International media coverage has faced criticism over its failure to refer to last week’s Pittsburgh synagogue shooter as a ‘terrorist’. How do people in Cardiff view the media’s response, and the coverage of terrorism more generally?
Eleven victims were gunned down on Saturday morning when an attacker opened fire in a US synagogue.
Robert Bowers entered the Tree of Life synagogue in Pittsburgh at 10:00am armed with three handguns and an assault rifle, killing people as they got together for their weekly congregation.
The victims included 8 men and 3 women, the oldest of whom was 97-year-old Rose Mallinger. A further 6 people are still being treated for injuries in hospital.
In the week since the attack there has been criticism online and in several newspapers over the media’s failure to label it as terrorism, despite Bowers’ long history of anti-Semitism and the fact his attack fits the legal definition of terrorism in the US.
Here in Cardiff we talked to people on the street to hear their opinions on whether or not the media should be referring to it as a ‘terrorist attack’, how they feel about the coverage of terrorism more generally, and what actually defines ‘terrorism’.
Ondrea, Cardiff, trainee actor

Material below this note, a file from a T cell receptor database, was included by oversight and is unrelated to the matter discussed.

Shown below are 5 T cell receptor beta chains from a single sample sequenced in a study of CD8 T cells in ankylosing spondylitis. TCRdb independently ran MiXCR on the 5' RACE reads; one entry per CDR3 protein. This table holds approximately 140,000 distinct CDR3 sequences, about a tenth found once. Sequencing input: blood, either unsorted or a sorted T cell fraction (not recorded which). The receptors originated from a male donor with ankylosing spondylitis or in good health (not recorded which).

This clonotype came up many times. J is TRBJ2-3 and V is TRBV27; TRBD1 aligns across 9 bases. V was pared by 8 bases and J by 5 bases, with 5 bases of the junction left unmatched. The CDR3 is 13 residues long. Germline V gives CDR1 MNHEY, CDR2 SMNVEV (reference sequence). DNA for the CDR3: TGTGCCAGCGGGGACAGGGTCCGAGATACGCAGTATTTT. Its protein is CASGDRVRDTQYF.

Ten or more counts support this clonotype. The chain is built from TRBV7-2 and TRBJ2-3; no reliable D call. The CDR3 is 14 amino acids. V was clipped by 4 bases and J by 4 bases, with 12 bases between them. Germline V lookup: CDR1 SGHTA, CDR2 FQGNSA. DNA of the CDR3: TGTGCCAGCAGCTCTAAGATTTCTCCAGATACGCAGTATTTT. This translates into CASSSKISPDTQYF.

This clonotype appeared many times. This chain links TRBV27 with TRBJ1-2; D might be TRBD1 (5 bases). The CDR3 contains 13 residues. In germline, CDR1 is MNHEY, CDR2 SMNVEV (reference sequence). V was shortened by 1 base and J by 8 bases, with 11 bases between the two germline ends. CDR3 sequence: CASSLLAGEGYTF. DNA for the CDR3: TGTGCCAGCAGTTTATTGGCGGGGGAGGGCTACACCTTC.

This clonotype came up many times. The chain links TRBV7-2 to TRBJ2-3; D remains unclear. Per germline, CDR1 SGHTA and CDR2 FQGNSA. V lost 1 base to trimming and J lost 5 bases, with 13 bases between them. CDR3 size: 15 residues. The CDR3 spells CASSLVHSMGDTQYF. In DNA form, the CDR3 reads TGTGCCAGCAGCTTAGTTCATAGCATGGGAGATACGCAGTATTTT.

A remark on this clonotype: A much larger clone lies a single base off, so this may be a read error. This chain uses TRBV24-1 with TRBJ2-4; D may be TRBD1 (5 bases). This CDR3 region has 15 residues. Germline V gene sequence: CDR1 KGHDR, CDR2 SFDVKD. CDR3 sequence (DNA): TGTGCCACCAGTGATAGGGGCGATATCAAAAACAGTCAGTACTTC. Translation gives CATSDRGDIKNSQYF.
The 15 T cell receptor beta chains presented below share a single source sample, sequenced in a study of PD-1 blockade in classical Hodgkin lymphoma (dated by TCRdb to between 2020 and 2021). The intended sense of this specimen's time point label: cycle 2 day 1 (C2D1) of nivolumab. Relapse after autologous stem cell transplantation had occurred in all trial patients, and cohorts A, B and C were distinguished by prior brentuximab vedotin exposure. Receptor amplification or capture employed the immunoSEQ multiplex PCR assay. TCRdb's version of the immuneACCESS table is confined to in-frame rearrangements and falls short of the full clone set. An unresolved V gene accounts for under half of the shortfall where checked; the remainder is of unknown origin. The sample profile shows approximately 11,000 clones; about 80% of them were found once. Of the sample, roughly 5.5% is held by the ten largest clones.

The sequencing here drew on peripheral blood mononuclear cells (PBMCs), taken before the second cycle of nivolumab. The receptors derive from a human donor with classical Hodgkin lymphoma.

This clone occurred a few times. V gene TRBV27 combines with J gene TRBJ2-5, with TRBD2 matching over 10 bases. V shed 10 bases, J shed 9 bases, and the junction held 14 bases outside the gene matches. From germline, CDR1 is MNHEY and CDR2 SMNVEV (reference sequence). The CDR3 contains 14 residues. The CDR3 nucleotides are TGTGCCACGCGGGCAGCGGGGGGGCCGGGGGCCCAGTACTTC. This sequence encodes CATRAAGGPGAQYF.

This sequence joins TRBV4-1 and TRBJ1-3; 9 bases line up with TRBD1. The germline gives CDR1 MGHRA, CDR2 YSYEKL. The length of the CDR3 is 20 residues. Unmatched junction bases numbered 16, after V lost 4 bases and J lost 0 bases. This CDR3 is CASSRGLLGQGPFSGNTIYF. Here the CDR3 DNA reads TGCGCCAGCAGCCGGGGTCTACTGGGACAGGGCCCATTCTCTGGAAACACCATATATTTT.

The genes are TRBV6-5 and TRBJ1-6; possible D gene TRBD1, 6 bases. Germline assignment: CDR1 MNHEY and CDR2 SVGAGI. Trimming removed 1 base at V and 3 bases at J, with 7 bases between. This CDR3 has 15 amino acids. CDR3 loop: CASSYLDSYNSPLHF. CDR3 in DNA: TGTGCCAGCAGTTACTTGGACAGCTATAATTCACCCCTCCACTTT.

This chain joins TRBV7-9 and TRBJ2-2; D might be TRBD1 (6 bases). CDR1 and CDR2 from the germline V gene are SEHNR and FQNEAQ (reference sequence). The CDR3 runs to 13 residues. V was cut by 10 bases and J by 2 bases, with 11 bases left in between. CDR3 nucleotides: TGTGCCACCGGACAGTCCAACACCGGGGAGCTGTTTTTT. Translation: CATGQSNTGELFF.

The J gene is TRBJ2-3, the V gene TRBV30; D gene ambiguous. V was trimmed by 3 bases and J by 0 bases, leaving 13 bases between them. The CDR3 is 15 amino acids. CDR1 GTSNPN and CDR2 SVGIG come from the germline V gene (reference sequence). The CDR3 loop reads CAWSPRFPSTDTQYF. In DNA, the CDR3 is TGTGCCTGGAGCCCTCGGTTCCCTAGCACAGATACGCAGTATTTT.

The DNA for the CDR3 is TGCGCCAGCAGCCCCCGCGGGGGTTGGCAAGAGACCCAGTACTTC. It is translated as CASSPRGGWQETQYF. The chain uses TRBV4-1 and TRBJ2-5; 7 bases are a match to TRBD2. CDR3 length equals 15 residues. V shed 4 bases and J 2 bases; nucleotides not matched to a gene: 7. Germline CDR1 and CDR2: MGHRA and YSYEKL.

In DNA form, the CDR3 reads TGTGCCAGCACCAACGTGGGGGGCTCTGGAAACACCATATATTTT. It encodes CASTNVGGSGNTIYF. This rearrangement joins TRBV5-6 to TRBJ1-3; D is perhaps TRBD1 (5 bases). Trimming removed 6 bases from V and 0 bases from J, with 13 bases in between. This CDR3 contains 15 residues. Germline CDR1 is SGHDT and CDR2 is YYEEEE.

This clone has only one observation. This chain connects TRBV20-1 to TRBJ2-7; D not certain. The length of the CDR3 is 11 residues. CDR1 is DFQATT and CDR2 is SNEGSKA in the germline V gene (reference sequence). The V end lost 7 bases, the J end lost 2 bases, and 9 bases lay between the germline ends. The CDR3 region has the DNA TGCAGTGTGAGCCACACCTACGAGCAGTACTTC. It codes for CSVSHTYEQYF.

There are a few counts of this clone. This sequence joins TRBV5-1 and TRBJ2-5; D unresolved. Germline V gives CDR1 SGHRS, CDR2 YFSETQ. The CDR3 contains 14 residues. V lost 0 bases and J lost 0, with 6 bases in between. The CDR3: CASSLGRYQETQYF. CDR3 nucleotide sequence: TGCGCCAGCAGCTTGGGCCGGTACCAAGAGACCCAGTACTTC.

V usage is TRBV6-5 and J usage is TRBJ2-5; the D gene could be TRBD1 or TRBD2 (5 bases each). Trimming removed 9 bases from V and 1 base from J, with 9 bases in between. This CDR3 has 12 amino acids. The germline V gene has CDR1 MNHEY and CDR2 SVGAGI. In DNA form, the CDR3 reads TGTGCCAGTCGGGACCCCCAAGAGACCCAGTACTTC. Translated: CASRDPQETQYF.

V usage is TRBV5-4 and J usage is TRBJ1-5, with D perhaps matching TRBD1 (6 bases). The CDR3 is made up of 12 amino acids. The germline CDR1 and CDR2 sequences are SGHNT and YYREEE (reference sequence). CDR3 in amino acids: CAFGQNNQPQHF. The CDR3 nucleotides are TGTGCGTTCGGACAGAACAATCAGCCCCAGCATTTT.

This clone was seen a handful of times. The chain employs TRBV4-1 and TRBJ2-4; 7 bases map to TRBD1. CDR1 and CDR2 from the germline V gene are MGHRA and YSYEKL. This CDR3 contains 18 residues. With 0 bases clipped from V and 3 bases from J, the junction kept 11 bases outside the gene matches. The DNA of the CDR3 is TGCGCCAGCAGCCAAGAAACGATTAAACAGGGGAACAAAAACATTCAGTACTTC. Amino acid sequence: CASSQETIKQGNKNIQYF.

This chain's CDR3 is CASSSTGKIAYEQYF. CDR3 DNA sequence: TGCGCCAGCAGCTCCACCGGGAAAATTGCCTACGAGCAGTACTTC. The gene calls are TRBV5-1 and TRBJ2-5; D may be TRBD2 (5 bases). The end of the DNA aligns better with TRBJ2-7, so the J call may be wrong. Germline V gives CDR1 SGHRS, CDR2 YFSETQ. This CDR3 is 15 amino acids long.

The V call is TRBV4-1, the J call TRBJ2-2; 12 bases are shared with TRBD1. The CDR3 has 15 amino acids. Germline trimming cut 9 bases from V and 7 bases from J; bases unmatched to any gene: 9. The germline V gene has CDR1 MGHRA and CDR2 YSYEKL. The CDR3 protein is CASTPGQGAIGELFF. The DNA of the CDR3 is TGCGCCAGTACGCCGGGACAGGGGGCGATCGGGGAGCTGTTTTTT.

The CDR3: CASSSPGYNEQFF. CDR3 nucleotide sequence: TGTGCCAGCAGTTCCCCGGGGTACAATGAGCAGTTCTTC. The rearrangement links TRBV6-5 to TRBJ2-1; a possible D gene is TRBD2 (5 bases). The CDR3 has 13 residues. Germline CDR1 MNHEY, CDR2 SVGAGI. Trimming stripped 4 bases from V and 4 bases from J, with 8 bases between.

“How can people not call this not a terrorist attack? I think the media likes to take people from certain backgrounds, often Muslims, and paint them as terrorists. But terrorists can be anyone from anywhere. If you’re terrorising people by committing an act of violence then you are a terrorist. But unfortunately white people committing acts of terror aren’t really described as ‘terrorists’ by the media.”
Carsten, Cardiff, university lecturer
“No, the media should not refer to this as a terrorist attack. He [Bowers] is a murderer and should be treated as such. Labelling it as ‘terrorism’ gives the attacker a sense of authority and plays into his hands. However, there is a risk that those affected by attacks such as this may feel they are not being treated seriously enough if the press fails to refer to them as ‘terrorism’, as this term is used so often by the media at the moment.”
Corin, Oxford, university student
“Yes, the media should definitely refer to this event as a terrorist attack. My understanding of a terrorist attack is someone setting out to cause harm and terror, regardless of the background of the attacker or victims.”
Sam, Newport, market retailer
“Yes, it should be labelled as terrorism. If there were different circumstances or it were the other way around, with a religious person carrying out the attack, it would be labelled as terrorism. The media wouldn’t even think twice then – they would immediately call it a terrorist attack.”
Wingylam, Hong Kong, school student
“No, this is not terrorism and the media shouldn’t call it that. Yes, people were killed because of someone acting on their beliefs, but I’m pretty sure terrorism is about more than just that.”
Ben, North West England, university student
“Yes, this is definitely terrorism. It was an attack directed at a specific religion and the culprit has links to white nationalism. Failing to refer to it as terrorism and making out that mental health issues or gun laws are to blame, as the media often does in cases such as this, undermines the real threat posed by white nationalism.”
Featured image: Governor Tom Wolf, Flickr